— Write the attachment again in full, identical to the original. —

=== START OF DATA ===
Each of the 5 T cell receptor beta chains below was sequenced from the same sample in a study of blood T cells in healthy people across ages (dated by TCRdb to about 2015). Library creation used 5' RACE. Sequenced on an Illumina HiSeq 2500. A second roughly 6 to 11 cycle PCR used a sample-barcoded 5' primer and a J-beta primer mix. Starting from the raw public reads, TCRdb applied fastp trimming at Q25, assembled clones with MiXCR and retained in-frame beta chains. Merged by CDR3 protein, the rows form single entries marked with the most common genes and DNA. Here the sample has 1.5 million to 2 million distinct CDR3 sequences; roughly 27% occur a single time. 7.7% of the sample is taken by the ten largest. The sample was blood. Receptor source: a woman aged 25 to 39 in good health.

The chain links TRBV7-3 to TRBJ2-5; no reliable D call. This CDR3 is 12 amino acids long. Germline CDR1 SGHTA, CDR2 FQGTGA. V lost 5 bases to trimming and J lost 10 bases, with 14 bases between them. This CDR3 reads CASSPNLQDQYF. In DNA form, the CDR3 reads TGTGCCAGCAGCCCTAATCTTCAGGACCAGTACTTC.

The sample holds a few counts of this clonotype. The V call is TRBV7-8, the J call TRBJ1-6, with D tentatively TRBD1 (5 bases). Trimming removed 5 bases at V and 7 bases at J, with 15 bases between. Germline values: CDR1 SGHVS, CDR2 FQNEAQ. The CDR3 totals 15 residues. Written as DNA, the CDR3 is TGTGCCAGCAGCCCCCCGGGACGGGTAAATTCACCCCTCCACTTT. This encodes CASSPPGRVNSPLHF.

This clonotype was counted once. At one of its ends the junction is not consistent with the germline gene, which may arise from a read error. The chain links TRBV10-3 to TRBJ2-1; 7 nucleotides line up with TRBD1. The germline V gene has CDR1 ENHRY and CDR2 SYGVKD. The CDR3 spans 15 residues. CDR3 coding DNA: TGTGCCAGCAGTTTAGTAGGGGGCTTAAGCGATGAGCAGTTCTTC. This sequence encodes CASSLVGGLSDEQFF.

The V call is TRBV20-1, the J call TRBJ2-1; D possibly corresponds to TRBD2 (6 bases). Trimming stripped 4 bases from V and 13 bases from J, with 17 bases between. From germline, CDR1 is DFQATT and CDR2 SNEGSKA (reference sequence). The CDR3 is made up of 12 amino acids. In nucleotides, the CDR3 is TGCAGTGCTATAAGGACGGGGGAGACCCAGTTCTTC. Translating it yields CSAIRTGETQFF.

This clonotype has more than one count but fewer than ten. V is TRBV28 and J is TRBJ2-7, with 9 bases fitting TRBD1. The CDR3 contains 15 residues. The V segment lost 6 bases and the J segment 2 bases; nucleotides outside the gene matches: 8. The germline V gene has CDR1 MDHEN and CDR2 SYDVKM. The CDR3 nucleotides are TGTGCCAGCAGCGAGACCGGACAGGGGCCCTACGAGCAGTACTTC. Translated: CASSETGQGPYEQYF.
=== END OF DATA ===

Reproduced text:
Each of the 5 T cell receptor beta chains below was sequenced from the same sample in a study of blood T cells in healthy people across ages (dated by TCRdb to about 2015). Library creation used 5' RACE. Sequenced on an Illumina HiSeq 2500. A second roughly 6 to 11 cycle PCR used a sample-barcoded 5' primer and a J-beta primer mix. Starting from the raw public reads, TCRdb applied fastp trimming at Q25, assembled clones with MiXCR and retained in-frame beta chains. Merged by CDR3 protein, the rows form single entries marked with the most common genes and DNA. Here the sample has 1.5 million to 2 million distinct CDR3 sequences; roughly 27% occur a single time. 7.7% of the sample is taken by the ten largest. The sample was blood. Receptor source: a woman aged 25 to 39 in good health.

The chain links TRBV7-3 to TRBJ2-5; no reliable D call. This CDR3 is 12 amino acids long. Germline CDR1 SGHTA, CDR2 FQGTGA. V lost 5 bases to trimming and J lost 10 bases, with 14 bases between them. This CDR3 reads CASSPNLQDQYF. In DNA form, the CDR3 reads TGTGCCAGCAGCCCTAATCTTCAGGACCAGTACTTC.

The sample holds a few counts of this clonotype. The V call is TRBV7-8, the J call TRBJ1-6, with D tentatively TRBD1 (5 bases). Trimming removed 5 bases at V and 7 bases at J, with 15 bases between. Germline values: CDR1 SGHVS, CDR2 FQNEAQ. The CDR3 totals 15 residues. Written as DNA, the CDR3 is TGTGCCAGCAGCCCCCCGGGACGGGTAAATTCACCCCTCCACTTT. This encodes CASSPPGRVNSPLHF.

This clonotype was counted once. At one of its ends the junction is not consistent with the germline gene, which may arise from a read error. The chain links TRBV10-3 to TRBJ2-1; 7 nucleotides line up with TRBD1. The germline V gene has CDR1 ENHRY and CDR2 SYGVKD. The CDR3 spans 15 residues. CDR3 coding DNA: TGTGCCAGCAGTTTAGTAGGGGGCTTAAGCGATGAGCAGTTCTTC. This sequence encodes CASSLVGGLSDEQFF.

The V call is TRBV20-1, the J call TRBJ2-1; D possibly corresponds to TRBD2 (6 bases). Trimming stripped 4 bases from V and 13 bases from J, with 17 bases between. From germline, CDR1 is DFQATT and CDR2 SNEGSKA (reference sequence). The CDR3 is made up of 12 amino acids. In nucleotides, the CDR3 is TGCAGTGCTATAAGGACGGGGGAGACCCAGTTCTTC. Translating it yields CSAIRTGETQFF.

This clonotype has more than one count but fewer than ten. V is TRBV28 and J is TRBJ2-7, with 9 bases fitting TRBD1. The CDR3 contains 15 residues. The V segment lost 6 bases and the J segment 2 bases; nucleotides outside the gene matches: 8. The germline V gene has CDR1 MDHEN and CDR2 SYDVKM. The CDR3 nucleotides are TGTGCCAGCAGCGAGACCGGACAGGGGCCCTACGAGCAGTACTTC. Translated: CASSETGQGPYEQYF.